Dozens of boys packed into the school theater at the Boys’ Latin School of Maryland last week to listen to Holocaust survivor Rubin Sztajer’s story.
“You people are the future of this country,” Sztajer, an 88-year-old native of Poland, told the standing-room-only crowd assembled in front of him. “You go home to your parents, tell them how you feel about them, how lucky you are to have parents, grandparents, siblings.”
The Feb. 11 talk was hosted by the school’s Jewish Awareness Club in conjunction with The Louise D. & Morton J. Macks Center for Jewish Education’s Teens Can Identify program. What began as 15 kids interested in hosting a Holocaust talk quickly grew to around 60, said the CJE’s Zack Pomerantz.
Sztajer began by describing the events that led up to his being taken from his family.
It was on a Friday at the start of the war, he said, when his family decided to leave Poland on foot. They walked all day until sunset, when they stopped at a field to rest and eat. The next day, they ran into a soldier who told them that they had been liberated and that they could return to their home. They believed him.
“Monday morning the Holocaust really began for us,” he said.
Torah scrolls were taken from the synagogues and burned, and new laws were enacted that restricted Sztajer’s freedom to even walk on the same sidewalk as a soldier.
In the spring of 1940, he and his family of eight were relocated to a small one-bedroom apartment in a Polish ghetto.
“At 14 I had to grow up; I had to be a man,” he said, as he described to the boys how, with no access to stores, factories, jobs or transportation, he and his brother had to smuggle food from local farms to feed their family.
“April 12, 1942 is one day I will never forget,” said Sztajer. That was the day soldiers arrived to take him to a camp. His mother fought with the soldiers to hold on to her son, but she was overpowered. It was the last time he ever saw most of his family.
“I don’t know what happened to them,” he said of the mother, father, brother and two young sisters he lost in the Holocaust. “I don’t even have a grave to go to.
“They took my family, they took my freedom,” he continued. “They even took my name.”
At the first of six camps Sztajer was sent to, he officially became No. 25685.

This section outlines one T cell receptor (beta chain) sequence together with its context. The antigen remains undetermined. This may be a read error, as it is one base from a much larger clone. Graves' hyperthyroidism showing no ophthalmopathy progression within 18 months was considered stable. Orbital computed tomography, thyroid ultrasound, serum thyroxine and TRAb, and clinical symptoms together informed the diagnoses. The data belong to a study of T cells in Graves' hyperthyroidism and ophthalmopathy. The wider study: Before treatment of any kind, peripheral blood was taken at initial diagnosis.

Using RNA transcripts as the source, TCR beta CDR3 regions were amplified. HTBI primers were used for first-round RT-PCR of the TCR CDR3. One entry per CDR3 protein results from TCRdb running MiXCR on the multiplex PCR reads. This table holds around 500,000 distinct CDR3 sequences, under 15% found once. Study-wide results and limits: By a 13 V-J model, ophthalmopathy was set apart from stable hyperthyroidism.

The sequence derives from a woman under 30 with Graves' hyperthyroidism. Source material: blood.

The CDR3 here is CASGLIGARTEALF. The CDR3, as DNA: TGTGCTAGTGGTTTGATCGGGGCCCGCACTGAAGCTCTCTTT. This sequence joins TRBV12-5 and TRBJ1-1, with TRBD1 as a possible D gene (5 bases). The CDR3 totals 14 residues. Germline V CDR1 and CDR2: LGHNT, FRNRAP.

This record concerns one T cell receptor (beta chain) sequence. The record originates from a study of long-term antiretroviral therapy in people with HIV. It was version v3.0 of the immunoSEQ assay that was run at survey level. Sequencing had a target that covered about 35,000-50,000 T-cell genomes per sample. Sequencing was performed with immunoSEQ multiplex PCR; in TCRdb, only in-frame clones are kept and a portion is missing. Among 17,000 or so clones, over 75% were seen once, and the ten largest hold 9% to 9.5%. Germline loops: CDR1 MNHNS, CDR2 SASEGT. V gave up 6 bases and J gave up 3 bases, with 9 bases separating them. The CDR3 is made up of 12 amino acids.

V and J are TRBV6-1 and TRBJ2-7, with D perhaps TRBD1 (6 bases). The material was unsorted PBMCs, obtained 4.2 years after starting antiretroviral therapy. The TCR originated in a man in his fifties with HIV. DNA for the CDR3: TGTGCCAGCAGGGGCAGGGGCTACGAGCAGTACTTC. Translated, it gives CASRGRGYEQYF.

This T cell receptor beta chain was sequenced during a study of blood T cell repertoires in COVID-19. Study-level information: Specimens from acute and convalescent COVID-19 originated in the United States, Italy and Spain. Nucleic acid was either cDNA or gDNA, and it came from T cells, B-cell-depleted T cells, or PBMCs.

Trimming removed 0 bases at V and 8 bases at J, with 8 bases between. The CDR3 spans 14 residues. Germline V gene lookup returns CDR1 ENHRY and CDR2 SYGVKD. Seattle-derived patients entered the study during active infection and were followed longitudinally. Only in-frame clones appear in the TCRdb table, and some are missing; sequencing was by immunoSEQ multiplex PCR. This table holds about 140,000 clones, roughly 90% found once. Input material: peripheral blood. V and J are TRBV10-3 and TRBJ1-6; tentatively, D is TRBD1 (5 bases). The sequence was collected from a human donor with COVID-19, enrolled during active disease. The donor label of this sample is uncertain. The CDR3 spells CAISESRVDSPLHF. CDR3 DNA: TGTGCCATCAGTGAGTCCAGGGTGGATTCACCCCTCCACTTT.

He told students how, for the three years and three days he spent in concentration camps, he and the other prisoners were forced to work long days in the freezing cold and oppressive heat. They were given wooden-soled shoes and spent hours on end shoveling dirt from one place to another, and given little to eat.
“How any of us survived, it’s got to be the greatest miracle in the world,” he said.
In 1944 he was moved to another camp. He and the other prisoners were forced to walk through the snow to a train stop, where they were packed so tightly into a car they could hardly move.
“If there is a hell, I’ve been there,” he said, describing how every time someone died during the three days and three nights he spent in the car, the body would be put into a pyramid with the other dead so that there was more space for the living.
When Sztajer finished his story of survival, the students were silent. Some of the staff members who had gathered to hear him speak asked Stzajer about his two remaining family members — a sister in New York and a brother in Florida, neither of whom give public talks about their experience — and his relationship with other survivors. Another person asked whether he would ever consider writing a book about his life.
No, he said. “I don’t want to make any money on six million lives.” Besides, he added, “the story is not mine, it’s theirs.”
As the boys headed out the door to go to their final class of the day, some stopping to thank him for his talk, Sztajer shouted after them, “Don’tforget your parents when you get home!”